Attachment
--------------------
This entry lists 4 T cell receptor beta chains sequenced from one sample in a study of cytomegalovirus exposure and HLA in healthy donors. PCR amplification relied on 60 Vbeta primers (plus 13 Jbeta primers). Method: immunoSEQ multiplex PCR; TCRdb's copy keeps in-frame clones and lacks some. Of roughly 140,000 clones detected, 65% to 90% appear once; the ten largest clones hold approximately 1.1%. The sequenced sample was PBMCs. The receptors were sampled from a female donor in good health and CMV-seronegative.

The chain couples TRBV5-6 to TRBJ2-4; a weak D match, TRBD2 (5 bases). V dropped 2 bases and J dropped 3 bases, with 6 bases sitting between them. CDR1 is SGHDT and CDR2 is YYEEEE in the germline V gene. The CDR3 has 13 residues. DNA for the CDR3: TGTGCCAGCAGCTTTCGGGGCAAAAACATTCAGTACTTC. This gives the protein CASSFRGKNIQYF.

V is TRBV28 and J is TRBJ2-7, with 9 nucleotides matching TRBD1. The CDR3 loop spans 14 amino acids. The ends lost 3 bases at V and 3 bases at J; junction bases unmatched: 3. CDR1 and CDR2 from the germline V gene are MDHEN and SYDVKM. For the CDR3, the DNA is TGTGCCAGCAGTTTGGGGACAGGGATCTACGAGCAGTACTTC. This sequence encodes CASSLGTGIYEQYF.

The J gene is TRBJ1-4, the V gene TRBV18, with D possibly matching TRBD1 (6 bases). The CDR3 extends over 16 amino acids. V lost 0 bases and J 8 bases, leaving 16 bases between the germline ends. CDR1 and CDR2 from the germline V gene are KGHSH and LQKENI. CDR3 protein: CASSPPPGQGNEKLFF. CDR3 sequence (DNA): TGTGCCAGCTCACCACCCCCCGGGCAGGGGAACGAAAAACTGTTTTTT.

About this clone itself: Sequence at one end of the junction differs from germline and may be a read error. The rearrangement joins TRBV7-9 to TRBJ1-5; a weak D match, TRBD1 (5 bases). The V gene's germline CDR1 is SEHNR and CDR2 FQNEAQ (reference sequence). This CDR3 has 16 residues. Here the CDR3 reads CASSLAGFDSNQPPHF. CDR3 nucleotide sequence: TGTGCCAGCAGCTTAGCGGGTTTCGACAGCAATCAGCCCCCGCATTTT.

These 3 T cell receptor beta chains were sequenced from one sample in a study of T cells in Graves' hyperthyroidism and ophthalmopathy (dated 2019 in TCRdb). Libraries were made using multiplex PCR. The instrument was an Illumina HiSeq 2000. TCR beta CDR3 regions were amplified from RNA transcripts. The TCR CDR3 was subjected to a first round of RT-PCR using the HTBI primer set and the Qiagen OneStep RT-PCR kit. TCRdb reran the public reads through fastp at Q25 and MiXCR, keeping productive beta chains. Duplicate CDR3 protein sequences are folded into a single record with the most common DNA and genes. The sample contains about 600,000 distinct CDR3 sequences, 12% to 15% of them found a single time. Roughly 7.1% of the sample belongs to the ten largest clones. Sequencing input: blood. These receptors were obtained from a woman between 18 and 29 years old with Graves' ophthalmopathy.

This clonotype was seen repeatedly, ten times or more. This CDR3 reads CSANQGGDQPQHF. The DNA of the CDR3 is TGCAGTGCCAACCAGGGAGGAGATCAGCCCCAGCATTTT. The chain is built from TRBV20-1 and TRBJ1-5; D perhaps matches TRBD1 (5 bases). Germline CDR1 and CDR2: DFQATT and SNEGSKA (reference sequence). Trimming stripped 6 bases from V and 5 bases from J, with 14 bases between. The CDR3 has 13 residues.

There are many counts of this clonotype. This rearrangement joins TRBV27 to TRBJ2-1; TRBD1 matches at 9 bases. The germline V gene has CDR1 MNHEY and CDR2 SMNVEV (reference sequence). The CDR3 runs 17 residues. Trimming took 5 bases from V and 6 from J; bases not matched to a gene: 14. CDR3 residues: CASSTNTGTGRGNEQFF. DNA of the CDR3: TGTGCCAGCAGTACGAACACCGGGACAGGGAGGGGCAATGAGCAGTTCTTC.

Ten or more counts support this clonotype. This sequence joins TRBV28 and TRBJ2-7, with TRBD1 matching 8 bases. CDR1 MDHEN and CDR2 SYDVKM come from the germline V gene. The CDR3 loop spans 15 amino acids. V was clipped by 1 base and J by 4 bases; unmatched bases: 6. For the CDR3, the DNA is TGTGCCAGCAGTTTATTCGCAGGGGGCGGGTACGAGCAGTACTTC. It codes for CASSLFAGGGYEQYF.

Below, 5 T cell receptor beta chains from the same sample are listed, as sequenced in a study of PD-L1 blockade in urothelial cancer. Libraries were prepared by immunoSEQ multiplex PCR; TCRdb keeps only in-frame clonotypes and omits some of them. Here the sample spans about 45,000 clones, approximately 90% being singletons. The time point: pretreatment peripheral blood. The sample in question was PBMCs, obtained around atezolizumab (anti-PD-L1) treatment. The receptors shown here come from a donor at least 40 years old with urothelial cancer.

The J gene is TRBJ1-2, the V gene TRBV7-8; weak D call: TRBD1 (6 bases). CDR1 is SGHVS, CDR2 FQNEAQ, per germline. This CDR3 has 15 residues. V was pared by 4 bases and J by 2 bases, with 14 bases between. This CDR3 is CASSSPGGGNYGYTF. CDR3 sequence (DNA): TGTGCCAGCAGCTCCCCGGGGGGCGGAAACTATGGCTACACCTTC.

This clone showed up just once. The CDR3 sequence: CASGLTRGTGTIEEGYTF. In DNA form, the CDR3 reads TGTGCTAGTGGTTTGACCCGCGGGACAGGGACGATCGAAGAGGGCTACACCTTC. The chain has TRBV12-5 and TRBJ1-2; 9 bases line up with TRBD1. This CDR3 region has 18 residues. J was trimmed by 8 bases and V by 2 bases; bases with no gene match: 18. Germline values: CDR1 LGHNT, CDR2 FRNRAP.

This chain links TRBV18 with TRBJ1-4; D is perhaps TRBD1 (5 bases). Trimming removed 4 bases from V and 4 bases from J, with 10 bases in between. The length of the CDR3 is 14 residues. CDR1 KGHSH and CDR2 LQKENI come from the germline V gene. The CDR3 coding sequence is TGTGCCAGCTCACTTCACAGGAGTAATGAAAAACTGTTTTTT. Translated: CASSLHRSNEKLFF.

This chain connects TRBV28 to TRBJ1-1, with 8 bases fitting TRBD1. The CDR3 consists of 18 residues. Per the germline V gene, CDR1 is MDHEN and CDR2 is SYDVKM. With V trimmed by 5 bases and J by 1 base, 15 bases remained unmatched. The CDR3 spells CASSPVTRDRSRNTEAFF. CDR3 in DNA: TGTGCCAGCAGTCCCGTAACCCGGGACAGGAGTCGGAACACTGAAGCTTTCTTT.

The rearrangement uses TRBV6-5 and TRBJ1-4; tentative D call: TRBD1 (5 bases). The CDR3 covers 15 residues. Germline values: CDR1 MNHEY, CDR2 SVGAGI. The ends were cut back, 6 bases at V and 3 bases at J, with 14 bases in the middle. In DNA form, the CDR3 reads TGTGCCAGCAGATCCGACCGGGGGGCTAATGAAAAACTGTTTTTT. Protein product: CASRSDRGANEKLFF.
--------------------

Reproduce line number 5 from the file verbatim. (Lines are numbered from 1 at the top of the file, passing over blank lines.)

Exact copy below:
About this clone itself: Sequence at one end of the junction differs from germline and may be a read error. The rearrangement joins TRBV7-9 to TRBJ1-5; a weak D match, TRBD1 (5 bases). The V gene's germline CDR1 is SEHNR and CDR2 FQNEAQ (reference sequence). This CDR3 has 16 residues. Here the CDR3 reads CASSLAGFDSNQPPHF. CDR3 nucleotide sequence: TGTGCCAGCAGCTTAGCGGGTTTCGACAGCAATCAGCCCCCGCATTTT.